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Banking and Finance

Morrison & Foster Client Alert: FINRA Provides Early Guidance About Its Exam Priorities; Firms Should Take Notice

By Jay G. Baris, Hillel T. Cohn, Kelley A. Howes, and Daniel A. Nathan

In its annual summary of regulatory and examination priorities, the Financial Industry Regulatory Authority (FINRA) signaled that it will aggressively pursue market misconduct. The January 11, 2013 report follows closely on FINRA's recent announcement of the increased high profile regulatory and disciplinary actions it brought in 2012. Member firms should carefully review their compliance policies and procedures in light of FINRA's stated areas of focus.

Consistent with its mission of protecting investors by ensuring that the securities industry operates fairly and honestly, FINRA's priorities focus heavily on retail investors as well as supervisory issues and regulation and operations of increasingly complex systems, products and markets.

RETAIL INVESTORS

FINRA is concerned about the potential for sales practice abuses that may result in the current slow growth, low-interest rate market environment. In particular, FINRA believes that member firms and their associated persons may not fully understand the risks inherent in complex products that they offer to retail investors. Accordingly, FINRA will focus its examination efforts on compliance with its recently revised suitability rule (FINRA Rule 2111).

FINRA emphasized that broker-dealers and their associated persons who sell complex products must adequately understand the products and their inherent risks. This understanding is essential because broker-dealers must have a reasonable basis to recommend a financial product and to evaluate its suitability for a particular customer.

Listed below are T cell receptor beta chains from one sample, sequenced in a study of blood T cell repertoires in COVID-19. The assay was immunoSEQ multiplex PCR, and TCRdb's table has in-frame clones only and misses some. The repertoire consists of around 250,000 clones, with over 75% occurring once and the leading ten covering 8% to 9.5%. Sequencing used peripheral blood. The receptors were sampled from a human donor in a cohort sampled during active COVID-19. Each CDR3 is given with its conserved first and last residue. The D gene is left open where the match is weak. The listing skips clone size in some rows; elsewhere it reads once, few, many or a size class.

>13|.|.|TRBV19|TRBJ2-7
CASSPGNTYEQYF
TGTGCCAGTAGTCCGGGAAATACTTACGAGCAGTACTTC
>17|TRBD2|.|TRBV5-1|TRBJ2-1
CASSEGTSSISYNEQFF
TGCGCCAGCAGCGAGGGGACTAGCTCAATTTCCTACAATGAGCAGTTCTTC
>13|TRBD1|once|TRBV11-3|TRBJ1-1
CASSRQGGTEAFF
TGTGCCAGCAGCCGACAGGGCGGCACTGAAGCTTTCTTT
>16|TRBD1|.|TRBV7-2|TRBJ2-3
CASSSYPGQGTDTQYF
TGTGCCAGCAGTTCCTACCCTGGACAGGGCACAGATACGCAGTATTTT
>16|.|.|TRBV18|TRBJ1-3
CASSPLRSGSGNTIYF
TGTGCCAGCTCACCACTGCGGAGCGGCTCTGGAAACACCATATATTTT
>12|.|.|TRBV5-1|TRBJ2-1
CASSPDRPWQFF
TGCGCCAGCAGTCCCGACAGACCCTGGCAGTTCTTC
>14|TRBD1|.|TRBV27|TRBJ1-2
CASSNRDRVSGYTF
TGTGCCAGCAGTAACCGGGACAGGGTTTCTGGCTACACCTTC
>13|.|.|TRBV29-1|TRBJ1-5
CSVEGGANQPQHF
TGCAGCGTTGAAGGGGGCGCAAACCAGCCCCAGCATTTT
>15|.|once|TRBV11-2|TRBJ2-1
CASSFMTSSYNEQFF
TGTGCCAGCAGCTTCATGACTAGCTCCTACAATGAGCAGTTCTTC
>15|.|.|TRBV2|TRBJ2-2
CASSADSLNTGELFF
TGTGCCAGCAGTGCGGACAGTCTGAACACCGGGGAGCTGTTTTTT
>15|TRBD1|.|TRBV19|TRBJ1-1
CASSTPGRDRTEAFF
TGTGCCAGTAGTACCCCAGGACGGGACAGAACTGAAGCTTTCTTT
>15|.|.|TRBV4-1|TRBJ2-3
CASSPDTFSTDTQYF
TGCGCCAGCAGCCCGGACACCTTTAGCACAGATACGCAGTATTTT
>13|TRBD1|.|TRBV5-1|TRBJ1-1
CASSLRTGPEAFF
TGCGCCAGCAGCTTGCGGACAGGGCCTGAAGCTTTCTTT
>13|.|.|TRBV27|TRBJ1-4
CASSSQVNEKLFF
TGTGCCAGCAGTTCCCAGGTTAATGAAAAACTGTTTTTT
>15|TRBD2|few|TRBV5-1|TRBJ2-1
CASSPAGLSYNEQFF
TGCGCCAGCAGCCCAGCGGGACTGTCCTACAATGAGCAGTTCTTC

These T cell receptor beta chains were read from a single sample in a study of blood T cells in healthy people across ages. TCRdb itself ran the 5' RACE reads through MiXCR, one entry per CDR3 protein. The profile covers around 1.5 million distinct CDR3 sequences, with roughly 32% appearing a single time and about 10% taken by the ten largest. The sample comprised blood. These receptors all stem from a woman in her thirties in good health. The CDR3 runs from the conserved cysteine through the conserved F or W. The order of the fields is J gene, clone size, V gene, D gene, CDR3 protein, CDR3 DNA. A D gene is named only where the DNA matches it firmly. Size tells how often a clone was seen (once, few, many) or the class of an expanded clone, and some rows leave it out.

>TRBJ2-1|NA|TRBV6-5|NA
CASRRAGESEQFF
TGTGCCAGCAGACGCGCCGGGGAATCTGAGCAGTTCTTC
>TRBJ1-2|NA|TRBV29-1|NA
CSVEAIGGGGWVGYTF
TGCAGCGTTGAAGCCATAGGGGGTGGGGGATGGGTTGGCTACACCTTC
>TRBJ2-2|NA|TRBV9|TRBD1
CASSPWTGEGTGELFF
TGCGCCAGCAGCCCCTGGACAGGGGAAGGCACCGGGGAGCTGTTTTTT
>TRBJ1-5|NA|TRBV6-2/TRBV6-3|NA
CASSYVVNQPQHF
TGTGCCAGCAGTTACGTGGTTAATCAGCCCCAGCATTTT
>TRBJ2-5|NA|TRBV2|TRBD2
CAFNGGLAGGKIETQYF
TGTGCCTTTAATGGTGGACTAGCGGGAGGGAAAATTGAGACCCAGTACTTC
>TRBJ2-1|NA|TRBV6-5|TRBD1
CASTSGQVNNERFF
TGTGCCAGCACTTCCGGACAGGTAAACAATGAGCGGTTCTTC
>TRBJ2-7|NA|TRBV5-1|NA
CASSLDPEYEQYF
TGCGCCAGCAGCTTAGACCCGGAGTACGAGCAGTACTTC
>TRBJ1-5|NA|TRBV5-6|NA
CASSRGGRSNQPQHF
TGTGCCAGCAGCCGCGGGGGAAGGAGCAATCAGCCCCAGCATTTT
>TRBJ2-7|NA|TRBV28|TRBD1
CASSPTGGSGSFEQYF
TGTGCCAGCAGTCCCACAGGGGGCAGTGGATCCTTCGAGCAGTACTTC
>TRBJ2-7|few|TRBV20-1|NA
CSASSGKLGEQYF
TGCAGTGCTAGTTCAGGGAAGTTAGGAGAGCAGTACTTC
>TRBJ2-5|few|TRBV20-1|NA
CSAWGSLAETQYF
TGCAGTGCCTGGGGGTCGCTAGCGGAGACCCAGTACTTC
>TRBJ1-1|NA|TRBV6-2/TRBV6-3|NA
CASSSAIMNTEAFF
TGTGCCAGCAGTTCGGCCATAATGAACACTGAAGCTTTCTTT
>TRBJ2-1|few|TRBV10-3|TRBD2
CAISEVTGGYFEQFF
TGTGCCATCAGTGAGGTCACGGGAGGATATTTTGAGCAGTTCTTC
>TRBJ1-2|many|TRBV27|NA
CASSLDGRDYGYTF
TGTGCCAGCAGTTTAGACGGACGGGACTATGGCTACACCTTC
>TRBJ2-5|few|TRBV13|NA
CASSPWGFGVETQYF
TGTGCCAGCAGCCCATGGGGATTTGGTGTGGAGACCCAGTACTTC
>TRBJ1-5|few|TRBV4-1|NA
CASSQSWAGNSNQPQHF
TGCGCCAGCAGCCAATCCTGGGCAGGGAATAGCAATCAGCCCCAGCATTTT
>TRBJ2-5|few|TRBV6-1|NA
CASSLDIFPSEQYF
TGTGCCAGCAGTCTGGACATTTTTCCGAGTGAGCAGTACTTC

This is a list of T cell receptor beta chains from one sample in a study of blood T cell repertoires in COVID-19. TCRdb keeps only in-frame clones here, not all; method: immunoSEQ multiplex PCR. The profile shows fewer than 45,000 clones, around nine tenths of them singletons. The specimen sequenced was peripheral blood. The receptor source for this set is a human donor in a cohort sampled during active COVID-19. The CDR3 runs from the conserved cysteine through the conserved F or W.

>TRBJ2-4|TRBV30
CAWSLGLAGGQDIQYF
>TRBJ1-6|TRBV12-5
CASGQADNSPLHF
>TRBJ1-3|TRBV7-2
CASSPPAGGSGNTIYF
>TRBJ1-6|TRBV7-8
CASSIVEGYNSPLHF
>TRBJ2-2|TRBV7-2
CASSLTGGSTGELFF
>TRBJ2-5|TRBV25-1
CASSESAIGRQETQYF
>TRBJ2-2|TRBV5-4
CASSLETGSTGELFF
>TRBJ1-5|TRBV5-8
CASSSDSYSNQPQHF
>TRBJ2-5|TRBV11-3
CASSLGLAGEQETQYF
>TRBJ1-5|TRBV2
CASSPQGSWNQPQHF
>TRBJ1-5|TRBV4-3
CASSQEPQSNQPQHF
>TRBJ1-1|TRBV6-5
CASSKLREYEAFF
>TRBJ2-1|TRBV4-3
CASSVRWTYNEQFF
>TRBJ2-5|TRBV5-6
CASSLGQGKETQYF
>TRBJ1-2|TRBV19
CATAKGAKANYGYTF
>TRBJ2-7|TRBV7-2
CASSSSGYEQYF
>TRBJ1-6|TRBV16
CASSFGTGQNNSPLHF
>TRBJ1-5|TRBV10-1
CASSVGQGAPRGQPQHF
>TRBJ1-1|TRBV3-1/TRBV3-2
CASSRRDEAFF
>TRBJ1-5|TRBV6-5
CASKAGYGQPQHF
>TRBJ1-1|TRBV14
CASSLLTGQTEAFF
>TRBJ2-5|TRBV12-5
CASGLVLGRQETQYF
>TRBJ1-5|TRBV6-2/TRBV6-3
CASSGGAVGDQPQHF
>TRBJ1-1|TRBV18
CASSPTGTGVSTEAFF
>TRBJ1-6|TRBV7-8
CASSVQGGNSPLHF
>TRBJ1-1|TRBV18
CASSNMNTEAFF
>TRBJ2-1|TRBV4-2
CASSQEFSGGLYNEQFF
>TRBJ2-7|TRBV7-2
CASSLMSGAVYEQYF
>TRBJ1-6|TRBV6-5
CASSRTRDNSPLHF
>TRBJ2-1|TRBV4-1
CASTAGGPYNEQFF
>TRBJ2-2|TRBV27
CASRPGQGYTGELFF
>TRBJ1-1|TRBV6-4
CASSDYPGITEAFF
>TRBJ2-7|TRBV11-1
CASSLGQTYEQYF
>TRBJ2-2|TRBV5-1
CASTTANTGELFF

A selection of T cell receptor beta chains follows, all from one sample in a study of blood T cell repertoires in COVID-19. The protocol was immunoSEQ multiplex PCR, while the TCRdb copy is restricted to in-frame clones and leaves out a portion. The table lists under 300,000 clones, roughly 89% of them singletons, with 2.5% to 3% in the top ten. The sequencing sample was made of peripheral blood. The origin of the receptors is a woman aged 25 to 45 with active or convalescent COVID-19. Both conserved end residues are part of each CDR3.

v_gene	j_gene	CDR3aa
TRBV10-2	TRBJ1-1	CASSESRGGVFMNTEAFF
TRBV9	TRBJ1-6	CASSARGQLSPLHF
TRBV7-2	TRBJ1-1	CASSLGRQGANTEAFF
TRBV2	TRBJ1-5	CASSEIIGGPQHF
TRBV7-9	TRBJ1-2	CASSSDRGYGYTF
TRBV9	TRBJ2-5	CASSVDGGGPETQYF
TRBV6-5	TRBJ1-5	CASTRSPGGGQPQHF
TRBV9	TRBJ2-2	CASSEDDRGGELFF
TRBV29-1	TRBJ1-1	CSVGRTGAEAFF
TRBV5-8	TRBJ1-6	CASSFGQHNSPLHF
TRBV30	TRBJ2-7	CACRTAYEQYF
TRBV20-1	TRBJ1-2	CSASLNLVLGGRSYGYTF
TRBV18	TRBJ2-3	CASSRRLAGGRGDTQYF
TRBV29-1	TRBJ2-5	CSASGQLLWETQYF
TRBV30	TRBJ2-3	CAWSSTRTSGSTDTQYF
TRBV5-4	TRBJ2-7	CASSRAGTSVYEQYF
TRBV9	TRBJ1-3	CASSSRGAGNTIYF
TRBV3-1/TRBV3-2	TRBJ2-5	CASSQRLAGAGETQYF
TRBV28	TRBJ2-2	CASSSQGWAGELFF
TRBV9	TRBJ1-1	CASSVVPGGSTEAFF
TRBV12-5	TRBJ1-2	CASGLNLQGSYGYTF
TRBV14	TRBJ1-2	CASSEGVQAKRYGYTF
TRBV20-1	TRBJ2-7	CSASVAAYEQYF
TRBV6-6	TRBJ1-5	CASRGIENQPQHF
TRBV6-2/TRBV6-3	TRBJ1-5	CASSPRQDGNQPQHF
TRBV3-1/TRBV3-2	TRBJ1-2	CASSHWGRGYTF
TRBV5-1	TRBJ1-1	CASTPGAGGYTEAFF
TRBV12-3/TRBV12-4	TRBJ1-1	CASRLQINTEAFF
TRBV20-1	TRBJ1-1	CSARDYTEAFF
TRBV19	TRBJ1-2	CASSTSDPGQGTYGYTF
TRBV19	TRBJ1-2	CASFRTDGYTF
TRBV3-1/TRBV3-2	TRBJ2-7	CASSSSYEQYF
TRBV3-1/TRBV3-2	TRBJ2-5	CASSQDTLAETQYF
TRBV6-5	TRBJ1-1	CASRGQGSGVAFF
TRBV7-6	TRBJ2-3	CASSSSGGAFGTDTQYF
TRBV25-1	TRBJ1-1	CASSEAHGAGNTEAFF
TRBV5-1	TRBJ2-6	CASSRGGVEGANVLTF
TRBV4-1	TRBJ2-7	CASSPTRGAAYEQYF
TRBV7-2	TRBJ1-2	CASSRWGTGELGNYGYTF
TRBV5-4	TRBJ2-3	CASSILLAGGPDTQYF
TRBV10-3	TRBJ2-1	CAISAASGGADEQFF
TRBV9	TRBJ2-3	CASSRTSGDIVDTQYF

FINRA exams typically will focus on a broker's understanding of the product, due diligence in assessing investors' risk tolerance, and, in keeping with its recent theme of supervising conflicts of interest at broker-dealers, how particular product sales could affect a broker's compensation (for more information on conflicts of interest, see our recent News Bulletin regarding FINRA's sweep examination). The annual summary also expresses FINRA's concern that brokers may fail to explain to customers the risk-versus-return profile of certain products, and specifies the need to explain the market risk, credit risk and liquidity risk of complex products. FINRA identifies several products, including business development companies (BDCs), leveraged loan products, structured products, exchange-traded products, closed end funds and variable annuities that provide particular opportunities for abuse.

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© Copyright 2011 Morrison & Foerster LLP. Because of the generality of this update, the information provided herein may not be applicable in all situations and should not be acted upon without specific legal advice based on particular situations.

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2013 01-17 FINRA Provides Early Guidance About Its Exam Priorities.pdf